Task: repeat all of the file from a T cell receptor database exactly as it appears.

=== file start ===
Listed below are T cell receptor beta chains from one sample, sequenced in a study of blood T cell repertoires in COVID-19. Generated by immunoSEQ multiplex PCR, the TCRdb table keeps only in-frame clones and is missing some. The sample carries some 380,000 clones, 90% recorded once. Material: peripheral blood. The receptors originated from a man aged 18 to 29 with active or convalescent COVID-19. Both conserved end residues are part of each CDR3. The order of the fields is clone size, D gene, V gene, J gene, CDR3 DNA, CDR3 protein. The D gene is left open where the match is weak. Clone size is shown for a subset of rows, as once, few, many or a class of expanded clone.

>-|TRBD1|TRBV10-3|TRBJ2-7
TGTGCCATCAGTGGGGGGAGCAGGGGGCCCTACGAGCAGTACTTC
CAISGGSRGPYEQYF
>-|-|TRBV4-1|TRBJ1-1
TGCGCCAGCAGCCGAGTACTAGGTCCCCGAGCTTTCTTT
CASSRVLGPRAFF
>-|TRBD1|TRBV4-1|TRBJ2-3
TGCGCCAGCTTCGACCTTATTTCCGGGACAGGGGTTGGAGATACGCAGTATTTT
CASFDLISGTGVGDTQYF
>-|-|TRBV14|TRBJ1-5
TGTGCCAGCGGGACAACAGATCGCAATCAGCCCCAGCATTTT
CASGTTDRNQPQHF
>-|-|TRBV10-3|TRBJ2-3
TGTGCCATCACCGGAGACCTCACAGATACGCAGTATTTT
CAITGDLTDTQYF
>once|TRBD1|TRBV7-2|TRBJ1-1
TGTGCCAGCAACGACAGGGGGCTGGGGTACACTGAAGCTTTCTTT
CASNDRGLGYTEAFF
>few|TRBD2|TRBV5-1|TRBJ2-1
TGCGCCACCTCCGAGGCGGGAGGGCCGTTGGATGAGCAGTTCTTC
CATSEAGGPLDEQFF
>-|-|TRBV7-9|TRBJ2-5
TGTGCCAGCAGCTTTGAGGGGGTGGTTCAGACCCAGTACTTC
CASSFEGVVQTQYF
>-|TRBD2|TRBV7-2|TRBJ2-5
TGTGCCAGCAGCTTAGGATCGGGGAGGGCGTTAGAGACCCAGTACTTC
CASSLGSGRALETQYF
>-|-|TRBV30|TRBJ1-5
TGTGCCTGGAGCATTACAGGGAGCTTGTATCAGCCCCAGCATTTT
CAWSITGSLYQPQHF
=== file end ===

Listed below are T cell receptor beta chains from one sample, sequenced in a study of blood T cell repertoires in COVID-19. Generated by immunoSEQ multiplex PCR, the TCRdb table keeps only in-frame clones and is missing some. The sample carries some 380,000 clones, 90% recorded once. Material: peripheral blood. The receptors originated from a man aged 18 to 29 with active or convalescent COVID-19. Both conserved end residues are part of each CDR3. The order of the fields is clone size, D gene, V gene, J gene, CDR3 DNA, CDR3 protein. The D gene is left open where the match is weak. Clone size is shown for a subset of rows, as once, few, many or a class of expanded clone.

>-|TRBD1|TRBV10-3|TRBJ2-7
TGTGCCATCAGTGGGGGGAGCAGGGGGCCCTACGAGCAGTACTTC
CAISGGSRGPYEQYF
>-|-|TRBV4-1|TRBJ1-1
TGCGCCAGCAGCCGAGTACTAGGTCCCCGAGCTTTCTTT
CASSRVLGPRAFF
>-|TRBD1|TRBV4-1|TRBJ2-3
TGCGCCAGCTTCGACCTTATTTCCGGGACAGGGGTTGGAGATACGCAGTATTTT
CASFDLISGTGVGDTQYF
>-|-|TRBV14|TRBJ1-5
TGTGCCAGCGGGACAACAGATCGCAATCAGCCCCAGCATTTT
CASGTTDRNQPQHF
>-|-|TRBV10-3|TRBJ2-3
TGTGCCATCACCGGAGACCTCACAGATACGCAGTATTTT
CAITGDLTDTQYF
>once|TRBD1|TRBV7-2|TRBJ1-1
TGTGCCAGCAACGACAGGGGGCTGGGGTACACTGAAGCTTTCTTT
CASNDRGLGYTEAFF
>few|TRBD2|TRBV5-1|TRBJ2-1
TGCGCCACCTCCGAGGCGGGAGGGCCGTTGGATGAGCAGTTCTTC
CATSEAGGPLDEQFF
>-|-|TRBV7-9|TRBJ2-5
TGTGCCAGCAGCTTTGAGGGGGTGGTTCAGACCCAGTACTTC
CASSFEGVVQTQYF
>-|TRBD2|TRBV7-2|TRBJ2-5
TGTGCCAGCAGCTTAGGATCGGGGAGGGCGTTAGAGACCCAGTACTTC
CASSLGSGRALETQYF
>-|-|TRBV30|TRBJ1-5
TGTGCCTGGAGCATTACAGGGAGCTTGTATCAGCCCCAGCATTTT
CAWSITGSLYQPQHF